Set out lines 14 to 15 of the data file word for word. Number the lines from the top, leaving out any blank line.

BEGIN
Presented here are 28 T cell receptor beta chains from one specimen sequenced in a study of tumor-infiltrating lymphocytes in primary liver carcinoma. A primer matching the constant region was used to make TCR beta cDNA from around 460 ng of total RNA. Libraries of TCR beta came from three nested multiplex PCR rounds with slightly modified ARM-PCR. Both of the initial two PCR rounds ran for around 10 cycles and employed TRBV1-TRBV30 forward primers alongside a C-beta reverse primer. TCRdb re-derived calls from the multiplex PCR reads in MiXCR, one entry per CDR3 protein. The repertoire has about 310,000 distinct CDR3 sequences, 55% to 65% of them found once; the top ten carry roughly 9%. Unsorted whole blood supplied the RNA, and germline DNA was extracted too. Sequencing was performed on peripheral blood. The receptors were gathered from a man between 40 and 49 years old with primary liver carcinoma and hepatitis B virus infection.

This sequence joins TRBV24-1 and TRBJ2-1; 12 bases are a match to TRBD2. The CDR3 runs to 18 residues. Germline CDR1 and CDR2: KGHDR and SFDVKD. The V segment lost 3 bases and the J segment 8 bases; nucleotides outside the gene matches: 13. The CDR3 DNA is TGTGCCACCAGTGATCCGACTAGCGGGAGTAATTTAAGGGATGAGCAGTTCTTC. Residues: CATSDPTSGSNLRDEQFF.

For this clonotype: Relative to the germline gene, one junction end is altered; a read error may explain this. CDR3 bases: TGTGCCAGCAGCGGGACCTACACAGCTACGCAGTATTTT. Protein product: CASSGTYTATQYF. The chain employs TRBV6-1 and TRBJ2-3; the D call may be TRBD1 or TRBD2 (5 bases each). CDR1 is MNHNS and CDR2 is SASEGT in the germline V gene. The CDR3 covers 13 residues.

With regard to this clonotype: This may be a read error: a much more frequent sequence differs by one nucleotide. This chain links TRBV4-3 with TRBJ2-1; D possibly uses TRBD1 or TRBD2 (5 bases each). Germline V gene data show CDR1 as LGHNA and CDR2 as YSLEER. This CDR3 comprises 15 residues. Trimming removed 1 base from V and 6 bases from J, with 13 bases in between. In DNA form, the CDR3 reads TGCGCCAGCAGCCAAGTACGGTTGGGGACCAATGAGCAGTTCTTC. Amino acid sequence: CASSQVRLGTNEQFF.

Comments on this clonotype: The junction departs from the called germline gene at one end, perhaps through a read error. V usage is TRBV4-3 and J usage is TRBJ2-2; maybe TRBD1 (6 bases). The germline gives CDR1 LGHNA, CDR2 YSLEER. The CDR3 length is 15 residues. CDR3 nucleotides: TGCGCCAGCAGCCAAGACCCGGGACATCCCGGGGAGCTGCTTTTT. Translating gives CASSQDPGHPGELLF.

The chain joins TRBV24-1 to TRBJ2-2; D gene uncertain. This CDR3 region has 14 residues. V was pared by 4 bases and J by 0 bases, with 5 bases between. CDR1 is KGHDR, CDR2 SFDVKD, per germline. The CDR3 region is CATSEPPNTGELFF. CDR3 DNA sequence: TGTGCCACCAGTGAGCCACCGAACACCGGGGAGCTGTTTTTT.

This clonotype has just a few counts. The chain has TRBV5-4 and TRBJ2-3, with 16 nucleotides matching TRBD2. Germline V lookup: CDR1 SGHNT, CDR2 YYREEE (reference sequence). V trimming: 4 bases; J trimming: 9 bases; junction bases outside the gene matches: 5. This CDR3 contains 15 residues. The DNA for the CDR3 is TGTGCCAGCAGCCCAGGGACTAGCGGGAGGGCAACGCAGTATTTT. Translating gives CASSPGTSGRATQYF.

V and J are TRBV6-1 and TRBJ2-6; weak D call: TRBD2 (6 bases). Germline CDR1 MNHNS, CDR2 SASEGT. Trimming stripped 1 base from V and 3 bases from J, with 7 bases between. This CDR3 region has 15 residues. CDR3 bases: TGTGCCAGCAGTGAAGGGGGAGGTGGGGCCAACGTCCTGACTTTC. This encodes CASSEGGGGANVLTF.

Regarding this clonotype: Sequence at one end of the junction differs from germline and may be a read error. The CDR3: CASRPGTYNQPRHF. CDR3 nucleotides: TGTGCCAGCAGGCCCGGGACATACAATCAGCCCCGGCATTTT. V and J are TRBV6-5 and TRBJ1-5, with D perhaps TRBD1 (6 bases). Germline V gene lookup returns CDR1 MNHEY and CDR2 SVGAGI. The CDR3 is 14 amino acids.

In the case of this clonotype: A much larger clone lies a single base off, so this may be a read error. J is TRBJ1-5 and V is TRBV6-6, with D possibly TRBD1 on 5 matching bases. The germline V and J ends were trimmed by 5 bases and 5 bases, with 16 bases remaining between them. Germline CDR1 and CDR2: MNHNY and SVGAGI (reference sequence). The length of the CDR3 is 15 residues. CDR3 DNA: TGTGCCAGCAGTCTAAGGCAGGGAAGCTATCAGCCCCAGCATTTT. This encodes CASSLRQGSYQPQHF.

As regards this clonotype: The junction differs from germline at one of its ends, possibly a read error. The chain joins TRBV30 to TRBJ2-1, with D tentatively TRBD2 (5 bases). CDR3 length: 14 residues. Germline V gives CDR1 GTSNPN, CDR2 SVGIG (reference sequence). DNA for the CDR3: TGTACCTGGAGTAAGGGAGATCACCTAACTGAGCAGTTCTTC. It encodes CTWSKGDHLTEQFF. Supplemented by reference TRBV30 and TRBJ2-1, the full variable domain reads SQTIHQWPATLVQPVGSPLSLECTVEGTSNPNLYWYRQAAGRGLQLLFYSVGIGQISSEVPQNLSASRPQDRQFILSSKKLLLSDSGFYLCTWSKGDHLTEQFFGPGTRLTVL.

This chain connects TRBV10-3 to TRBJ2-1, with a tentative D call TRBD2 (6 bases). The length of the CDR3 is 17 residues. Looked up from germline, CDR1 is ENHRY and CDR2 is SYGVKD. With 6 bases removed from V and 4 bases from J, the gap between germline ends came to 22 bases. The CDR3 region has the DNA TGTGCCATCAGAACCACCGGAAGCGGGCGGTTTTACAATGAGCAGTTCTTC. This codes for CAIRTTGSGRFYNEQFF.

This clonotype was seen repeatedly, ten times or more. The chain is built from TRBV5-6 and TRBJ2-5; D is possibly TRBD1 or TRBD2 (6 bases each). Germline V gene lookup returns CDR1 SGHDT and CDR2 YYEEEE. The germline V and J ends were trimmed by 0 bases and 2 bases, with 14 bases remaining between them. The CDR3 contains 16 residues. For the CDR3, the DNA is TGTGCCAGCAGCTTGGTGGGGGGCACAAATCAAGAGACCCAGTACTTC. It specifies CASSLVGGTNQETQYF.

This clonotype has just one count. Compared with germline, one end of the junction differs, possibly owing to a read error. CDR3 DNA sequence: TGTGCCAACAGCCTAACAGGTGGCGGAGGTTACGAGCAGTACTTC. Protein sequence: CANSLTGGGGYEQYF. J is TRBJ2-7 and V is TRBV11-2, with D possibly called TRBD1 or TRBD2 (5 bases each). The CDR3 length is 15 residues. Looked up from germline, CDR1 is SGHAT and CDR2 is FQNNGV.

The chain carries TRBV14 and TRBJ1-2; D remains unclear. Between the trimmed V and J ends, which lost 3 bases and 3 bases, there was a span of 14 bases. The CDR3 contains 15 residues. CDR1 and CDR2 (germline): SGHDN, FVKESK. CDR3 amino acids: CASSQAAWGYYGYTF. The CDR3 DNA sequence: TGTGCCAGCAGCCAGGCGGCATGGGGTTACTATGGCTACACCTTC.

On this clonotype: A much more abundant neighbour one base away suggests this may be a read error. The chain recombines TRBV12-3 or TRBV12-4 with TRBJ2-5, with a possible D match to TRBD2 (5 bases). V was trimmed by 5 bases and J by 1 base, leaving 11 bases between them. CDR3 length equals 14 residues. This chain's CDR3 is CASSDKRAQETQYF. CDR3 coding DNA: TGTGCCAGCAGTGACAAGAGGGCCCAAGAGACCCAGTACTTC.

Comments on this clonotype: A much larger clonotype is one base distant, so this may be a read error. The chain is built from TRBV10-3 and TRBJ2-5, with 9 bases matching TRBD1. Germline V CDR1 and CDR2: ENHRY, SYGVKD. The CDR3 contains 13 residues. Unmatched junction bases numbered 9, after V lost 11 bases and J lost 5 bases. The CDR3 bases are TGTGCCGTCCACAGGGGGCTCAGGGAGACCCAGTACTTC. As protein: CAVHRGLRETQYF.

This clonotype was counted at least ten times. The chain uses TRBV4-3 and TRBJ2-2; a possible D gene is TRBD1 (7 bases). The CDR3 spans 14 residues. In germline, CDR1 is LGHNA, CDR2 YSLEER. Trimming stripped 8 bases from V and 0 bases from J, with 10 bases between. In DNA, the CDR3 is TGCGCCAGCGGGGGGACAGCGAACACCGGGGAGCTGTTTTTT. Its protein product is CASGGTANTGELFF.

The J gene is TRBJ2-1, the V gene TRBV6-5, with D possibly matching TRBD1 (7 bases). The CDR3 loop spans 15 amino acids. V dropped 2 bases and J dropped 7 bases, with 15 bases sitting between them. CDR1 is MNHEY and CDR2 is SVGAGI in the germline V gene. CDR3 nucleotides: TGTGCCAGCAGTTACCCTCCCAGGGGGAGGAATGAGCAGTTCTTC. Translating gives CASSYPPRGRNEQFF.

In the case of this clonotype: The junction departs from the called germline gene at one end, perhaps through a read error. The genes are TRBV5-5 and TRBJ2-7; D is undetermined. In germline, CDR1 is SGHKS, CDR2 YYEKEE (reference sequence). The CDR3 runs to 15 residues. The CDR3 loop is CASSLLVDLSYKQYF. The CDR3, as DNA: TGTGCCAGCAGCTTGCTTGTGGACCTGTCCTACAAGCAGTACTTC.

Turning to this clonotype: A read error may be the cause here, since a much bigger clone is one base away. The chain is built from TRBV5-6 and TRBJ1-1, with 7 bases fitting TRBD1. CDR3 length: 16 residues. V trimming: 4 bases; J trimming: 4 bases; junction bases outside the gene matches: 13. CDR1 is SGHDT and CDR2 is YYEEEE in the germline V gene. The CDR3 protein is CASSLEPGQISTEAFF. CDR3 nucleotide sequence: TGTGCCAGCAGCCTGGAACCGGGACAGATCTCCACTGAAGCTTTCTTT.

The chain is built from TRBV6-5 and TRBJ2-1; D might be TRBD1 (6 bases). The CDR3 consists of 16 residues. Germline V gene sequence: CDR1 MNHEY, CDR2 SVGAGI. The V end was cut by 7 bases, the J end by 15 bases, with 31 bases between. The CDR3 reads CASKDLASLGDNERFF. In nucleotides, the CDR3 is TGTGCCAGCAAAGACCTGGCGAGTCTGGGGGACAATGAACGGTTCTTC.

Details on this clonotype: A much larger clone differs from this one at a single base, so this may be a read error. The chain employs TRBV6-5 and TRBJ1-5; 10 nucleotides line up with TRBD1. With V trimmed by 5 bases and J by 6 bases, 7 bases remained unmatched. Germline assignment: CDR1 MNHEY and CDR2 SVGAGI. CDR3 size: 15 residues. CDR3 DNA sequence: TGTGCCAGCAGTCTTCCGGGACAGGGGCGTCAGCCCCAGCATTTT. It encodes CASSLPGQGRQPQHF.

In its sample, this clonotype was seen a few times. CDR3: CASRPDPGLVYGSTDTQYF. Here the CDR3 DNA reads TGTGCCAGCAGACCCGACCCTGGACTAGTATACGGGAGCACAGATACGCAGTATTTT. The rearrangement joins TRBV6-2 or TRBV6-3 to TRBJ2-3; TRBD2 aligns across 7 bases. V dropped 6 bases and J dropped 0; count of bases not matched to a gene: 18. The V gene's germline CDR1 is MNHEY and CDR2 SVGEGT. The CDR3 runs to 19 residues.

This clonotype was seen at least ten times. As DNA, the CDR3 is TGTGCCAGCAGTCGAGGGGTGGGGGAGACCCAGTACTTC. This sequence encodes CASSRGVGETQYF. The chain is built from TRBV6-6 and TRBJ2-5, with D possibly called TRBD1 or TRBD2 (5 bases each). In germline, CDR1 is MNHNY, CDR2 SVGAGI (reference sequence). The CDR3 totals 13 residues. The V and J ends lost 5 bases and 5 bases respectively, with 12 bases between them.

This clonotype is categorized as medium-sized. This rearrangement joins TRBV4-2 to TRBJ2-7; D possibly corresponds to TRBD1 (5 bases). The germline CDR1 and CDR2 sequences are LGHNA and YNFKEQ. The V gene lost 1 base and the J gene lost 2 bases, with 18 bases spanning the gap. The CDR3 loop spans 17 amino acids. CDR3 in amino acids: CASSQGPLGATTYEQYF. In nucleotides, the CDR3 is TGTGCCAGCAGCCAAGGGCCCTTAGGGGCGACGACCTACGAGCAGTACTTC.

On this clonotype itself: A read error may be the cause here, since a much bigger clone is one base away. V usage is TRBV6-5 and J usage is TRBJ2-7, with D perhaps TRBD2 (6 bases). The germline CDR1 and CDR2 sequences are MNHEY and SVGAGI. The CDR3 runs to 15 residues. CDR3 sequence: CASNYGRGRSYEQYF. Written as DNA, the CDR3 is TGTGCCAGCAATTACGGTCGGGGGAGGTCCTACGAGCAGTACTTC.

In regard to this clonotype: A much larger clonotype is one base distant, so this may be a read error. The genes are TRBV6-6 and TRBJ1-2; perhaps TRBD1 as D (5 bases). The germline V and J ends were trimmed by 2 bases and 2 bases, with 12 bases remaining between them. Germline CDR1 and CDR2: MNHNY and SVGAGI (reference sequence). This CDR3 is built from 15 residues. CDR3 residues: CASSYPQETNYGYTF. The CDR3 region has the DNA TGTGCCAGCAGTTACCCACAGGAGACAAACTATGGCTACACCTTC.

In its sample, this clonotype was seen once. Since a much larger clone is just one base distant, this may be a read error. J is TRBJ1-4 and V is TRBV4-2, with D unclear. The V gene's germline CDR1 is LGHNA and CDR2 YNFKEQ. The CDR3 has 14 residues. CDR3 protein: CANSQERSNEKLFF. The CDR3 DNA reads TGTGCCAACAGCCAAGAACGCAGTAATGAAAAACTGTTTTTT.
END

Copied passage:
This clonotype has just one count. Compared with germline, one end of the junction differs, possibly owing to a read error. CDR3 DNA sequence: TGTGCCAACAGCCTAACAGGTGGCGGAGGTTACGAGCAGTACTTC. Protein sequence: CANSLTGGGGYEQYF. J is TRBJ2-7 and V is TRBV11-2, with D possibly called TRBD1 or TRBD2 (5 bases each). The CDR3 length is 15 residues. Looked up from germline, CDR1 is SGHAT and CDR2 is FQNNGV.

The chain carries TRBV14 and TRBJ1-2; D remains unclear. Between the trimmed V and J ends, which lost 3 bases and 3 bases, there was a span of 14 bases. The CDR3 contains 15 residues. CDR1 and CDR2 (germline): SGHDN, FVKESK. CDR3 amino acids: CASSQAAWGYYGYTF. The CDR3 DNA sequence: TGTGCCAGCAGCCAGGCGGCATGGGGTTACTATGGCTACACCTTC.